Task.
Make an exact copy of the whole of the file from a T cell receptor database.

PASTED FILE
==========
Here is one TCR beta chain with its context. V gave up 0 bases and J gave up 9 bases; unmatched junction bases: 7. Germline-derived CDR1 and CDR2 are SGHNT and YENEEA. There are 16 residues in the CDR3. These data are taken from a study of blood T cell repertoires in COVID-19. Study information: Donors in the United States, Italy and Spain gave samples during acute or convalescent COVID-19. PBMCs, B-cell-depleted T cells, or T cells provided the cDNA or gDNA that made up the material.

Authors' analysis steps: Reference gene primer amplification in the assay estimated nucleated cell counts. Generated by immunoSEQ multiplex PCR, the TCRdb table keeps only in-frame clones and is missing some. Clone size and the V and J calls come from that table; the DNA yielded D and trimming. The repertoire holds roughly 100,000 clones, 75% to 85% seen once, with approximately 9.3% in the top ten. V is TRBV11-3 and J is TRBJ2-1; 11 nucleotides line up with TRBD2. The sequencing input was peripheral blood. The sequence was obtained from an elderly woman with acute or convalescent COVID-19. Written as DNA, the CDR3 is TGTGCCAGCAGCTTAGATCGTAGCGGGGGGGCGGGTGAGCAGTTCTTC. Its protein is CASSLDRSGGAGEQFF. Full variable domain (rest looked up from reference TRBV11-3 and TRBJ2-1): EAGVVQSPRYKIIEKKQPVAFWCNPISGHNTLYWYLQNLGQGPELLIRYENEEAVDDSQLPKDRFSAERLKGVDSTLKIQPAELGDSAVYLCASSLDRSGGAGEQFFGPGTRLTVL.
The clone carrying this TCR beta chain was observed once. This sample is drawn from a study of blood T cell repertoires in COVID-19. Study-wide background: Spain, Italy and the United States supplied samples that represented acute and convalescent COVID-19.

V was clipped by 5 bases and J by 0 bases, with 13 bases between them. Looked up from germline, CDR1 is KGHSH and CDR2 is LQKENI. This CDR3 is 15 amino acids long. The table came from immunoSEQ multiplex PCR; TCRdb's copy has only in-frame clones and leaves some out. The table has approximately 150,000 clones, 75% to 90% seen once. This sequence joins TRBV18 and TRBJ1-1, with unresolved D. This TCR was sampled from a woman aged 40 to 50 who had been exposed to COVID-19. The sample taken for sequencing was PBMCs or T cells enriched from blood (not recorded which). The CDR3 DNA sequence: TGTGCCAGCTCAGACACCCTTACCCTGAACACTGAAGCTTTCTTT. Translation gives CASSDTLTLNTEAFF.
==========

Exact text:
Here is one TCR beta chain with its context. V gave up 0 bases and J gave up 9 bases; unmatched junction bases: 7. Germline-derived CDR1 and CDR2 are SGHNT and YENEEA. There are 16 residues in the CDR3. These data are taken from a study of blood T cell repertoires in COVID-19. Study information: Donors in the United States, Italy and Spain gave samples during acute or convalescent COVID-19. PBMCs, B-cell-depleted T cells, or T cells provided the cDNA or gDNA that made up the material.

Authors' analysis steps: Reference gene primer amplification in the assay estimated nucleated cell counts. Generated by immunoSEQ multiplex PCR, the TCRdb table keeps only in-frame clones and is missing some. Clone size and the V and J calls come from that table; the DNA yielded D and trimming. The repertoire holds roughly 100,000 clones, 75% to 85% seen once, with approximately 9.3% in the top ten. V is TRBV11-3 and J is TRBJ2-1; 11 nucleotides line up with TRBD2. The sequencing input was peripheral blood. The sequence was obtained from an elderly woman with acute or convalescent COVID-19. Written as DNA, the CDR3 is TGTGCCAGCAGCTTAGATCGTAGCGGGGGGGCGGGTGAGCAGTTCTTC. Its protein is CASSLDRSGGAGEQFF. Full variable domain (rest looked up from reference TRBV11-3 and TRBJ2-1): EAGVVQSPRYKIIEKKQPVAFWCNPISGHNTLYWYLQNLGQGPELLIRYENEEAVDDSQLPKDRFSAERLKGVDSTLKIQPAELGDSAVYLCASSLDRSGGAGEQFFGPGTRLTVL.
The clone carrying this TCR beta chain was observed once. This sample is drawn from a study of blood T cell repertoires in COVID-19. Study-wide background: Spain, Italy and the United States supplied samples that represented acute and convalescent COVID-19.

V was clipped by 5 bases and J by 0 bases, with 13 bases between them. Looked up from germline, CDR1 is KGHSH and CDR2 is LQKENI. This CDR3 is 15 amino acids long. The table came from immunoSEQ multiplex PCR; TCRdb's copy has only in-frame clones and leaves some out. The table has approximately 150,000 clones, 75% to 90% seen once. This sequence joins TRBV18 and TRBJ1-1, with unresolved D. This TCR was sampled from a woman aged 40 to 50 who had been exposed to COVID-19. The sample taken for sequencing was PBMCs or T cells enriched from blood (not recorded which). The CDR3 DNA sequence: TGTGCCAGCTCAGACACCCTTACCCTGAACACTGAAGCTTTCTTT. Translation gives CASSDTLTLNTEAFF.